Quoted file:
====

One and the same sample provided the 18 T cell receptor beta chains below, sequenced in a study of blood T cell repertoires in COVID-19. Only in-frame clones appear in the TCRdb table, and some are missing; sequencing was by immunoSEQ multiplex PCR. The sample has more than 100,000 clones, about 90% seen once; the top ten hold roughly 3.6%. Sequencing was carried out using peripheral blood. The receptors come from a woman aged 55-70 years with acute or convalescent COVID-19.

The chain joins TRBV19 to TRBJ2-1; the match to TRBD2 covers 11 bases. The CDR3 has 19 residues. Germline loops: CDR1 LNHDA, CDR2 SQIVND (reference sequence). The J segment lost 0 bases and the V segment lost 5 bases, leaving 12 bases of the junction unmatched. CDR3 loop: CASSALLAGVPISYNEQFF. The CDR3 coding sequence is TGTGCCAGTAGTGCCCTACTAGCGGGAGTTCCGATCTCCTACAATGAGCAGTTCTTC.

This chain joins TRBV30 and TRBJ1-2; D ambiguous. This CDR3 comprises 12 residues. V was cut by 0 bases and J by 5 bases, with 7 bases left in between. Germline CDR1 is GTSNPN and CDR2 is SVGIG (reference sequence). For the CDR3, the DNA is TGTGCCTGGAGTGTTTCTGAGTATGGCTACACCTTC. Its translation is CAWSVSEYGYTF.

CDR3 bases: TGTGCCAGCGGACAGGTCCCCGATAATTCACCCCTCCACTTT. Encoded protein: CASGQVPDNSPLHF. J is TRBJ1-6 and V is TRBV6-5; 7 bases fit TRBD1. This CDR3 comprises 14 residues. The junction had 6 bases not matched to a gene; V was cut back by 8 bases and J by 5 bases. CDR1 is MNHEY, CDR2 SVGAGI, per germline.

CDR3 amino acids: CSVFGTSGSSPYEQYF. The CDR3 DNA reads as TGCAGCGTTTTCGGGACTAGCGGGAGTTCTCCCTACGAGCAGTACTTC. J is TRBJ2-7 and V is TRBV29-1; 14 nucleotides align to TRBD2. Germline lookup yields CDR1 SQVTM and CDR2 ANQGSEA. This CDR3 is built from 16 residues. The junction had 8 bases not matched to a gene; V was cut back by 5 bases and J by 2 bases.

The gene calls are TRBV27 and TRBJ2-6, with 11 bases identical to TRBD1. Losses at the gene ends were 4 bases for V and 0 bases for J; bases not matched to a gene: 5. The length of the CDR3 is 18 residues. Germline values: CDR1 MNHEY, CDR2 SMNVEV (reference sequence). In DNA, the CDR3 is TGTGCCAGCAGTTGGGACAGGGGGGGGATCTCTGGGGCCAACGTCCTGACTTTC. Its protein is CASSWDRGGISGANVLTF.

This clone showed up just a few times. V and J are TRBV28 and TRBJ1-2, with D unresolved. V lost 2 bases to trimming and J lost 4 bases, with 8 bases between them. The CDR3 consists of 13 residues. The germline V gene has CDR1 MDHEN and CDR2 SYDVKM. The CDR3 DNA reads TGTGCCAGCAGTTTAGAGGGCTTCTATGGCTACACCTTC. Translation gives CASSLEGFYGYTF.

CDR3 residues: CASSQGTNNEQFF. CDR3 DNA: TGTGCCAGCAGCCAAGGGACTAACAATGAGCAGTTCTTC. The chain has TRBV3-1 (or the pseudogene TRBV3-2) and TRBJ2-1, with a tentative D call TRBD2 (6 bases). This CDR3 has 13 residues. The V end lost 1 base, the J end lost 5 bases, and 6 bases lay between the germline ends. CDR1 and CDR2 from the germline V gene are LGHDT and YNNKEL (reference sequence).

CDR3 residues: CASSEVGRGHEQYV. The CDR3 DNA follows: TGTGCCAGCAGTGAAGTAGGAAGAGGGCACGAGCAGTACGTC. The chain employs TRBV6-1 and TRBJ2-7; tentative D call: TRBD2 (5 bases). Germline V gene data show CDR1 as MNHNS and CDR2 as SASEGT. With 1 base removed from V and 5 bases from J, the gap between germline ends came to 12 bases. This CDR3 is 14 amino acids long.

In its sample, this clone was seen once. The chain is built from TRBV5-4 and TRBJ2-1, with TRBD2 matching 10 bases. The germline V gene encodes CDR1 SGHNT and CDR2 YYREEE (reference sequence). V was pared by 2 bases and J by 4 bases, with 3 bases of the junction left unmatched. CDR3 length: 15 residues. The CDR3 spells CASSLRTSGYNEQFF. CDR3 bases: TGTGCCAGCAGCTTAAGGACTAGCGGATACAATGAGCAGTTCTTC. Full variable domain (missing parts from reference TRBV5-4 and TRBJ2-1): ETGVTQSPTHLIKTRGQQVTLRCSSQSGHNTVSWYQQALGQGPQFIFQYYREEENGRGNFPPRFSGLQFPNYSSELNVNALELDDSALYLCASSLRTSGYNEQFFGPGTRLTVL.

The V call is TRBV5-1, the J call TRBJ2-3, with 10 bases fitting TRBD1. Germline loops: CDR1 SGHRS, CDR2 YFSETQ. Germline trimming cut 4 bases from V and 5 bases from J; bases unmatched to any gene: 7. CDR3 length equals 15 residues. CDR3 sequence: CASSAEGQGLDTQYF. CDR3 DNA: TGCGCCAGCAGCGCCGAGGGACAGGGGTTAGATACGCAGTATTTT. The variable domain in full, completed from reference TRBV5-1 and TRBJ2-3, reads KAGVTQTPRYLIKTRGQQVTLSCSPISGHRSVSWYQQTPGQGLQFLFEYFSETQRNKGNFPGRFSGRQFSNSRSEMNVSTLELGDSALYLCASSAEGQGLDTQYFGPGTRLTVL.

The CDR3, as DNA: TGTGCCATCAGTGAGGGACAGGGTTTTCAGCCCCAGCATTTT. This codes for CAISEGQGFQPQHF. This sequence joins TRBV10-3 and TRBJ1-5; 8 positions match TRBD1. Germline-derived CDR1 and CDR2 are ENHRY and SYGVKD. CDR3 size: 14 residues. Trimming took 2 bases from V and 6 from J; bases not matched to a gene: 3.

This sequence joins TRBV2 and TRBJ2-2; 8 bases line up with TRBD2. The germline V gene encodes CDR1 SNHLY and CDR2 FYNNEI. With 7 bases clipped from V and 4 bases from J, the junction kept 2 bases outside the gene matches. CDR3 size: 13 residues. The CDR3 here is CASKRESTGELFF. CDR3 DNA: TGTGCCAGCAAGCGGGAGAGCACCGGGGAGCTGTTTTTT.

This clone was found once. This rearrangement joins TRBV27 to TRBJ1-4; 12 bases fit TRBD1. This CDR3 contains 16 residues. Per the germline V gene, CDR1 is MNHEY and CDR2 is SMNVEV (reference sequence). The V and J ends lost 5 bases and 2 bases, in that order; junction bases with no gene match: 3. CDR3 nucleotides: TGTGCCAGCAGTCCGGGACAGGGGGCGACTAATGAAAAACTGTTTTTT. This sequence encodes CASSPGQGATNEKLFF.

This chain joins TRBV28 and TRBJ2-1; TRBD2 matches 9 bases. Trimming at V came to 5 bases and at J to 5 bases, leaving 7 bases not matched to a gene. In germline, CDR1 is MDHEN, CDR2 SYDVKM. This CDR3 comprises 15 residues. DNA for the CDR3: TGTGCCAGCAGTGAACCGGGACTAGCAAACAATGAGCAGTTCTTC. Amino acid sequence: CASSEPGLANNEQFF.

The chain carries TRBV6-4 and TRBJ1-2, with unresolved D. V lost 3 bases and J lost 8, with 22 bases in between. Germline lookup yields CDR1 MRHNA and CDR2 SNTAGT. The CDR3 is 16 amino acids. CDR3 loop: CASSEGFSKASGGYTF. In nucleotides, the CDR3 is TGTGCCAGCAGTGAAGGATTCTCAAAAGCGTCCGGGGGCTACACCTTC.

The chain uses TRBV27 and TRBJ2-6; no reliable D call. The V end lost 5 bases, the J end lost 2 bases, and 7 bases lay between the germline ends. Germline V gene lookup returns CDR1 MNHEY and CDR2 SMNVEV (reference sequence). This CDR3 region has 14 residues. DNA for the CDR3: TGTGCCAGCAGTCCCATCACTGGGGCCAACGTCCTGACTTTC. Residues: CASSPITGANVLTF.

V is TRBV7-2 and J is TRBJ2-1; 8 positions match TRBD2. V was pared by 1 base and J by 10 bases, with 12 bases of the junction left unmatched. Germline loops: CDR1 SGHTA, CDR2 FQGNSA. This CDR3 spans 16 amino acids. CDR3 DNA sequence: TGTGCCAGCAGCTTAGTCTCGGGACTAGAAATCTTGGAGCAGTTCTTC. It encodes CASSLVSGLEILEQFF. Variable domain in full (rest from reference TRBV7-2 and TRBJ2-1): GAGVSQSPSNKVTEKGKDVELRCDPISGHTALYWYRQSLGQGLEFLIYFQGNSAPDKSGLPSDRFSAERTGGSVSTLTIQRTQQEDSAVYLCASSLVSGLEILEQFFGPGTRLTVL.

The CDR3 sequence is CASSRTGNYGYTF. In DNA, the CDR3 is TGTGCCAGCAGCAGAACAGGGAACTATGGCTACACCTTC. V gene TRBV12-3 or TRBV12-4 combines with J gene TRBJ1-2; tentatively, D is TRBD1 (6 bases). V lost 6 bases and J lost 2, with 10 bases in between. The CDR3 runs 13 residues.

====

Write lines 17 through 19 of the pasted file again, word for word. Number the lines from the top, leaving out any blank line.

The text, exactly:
The chain uses TRBV27 and TRBJ2-6; no reliable D call. The V end lost 5 bases, the J end lost 2 bases, and 7 bases lay between the germline ends. Germline V gene lookup returns CDR1 MNHEY and CDR2 SMNVEV (reference sequence). This CDR3 region has 14 residues. DNA for the CDR3: TGTGCCAGCAGTCCCATCACTGGGGCCAACGTCCTGACTTTC. Residues: CASSPITGANVLTF.

V is TRBV7-2 and J is TRBJ2-1; 8 positions match TRBD2. V was pared by 1 base and J by 10 bases, with 12 bases of the junction left unmatched. Germline loops: CDR1 SGHTA, CDR2 FQGNSA. This CDR3 spans 16 amino acids. CDR3 DNA sequence: TGTGCCAGCAGCTTAGTCTCGGGACTAGAAATCTTGGAGCAGTTCTTC. It encodes CASSLVSGLEILEQFF. Variable domain in full (rest from reference TRBV7-2 and TRBJ2-1): GAGVSQSPSNKVTEKGKDVELRCDPISGHTALYWYRQSLGQGLEFLIYFQGNSAPDKSGLPSDRFSAERTGGSVSTLTIQRTQQEDSAVYLCASSLVSGLEILEQFFGPGTRLTVL.

The CDR3 sequence is CASSRTGNYGYTF. In DNA, the CDR3 is TGTGCCAGCAGCAGAACAGGGAACTATGGCTACACCTTC. V gene TRBV12-3 or TRBV12-4 combines with J gene TRBJ1-2; tentatively, D is TRBD1 (6 bases). V lost 6 bases and J lost 2, with 10 bases in between. The CDR3 runs 13 residues.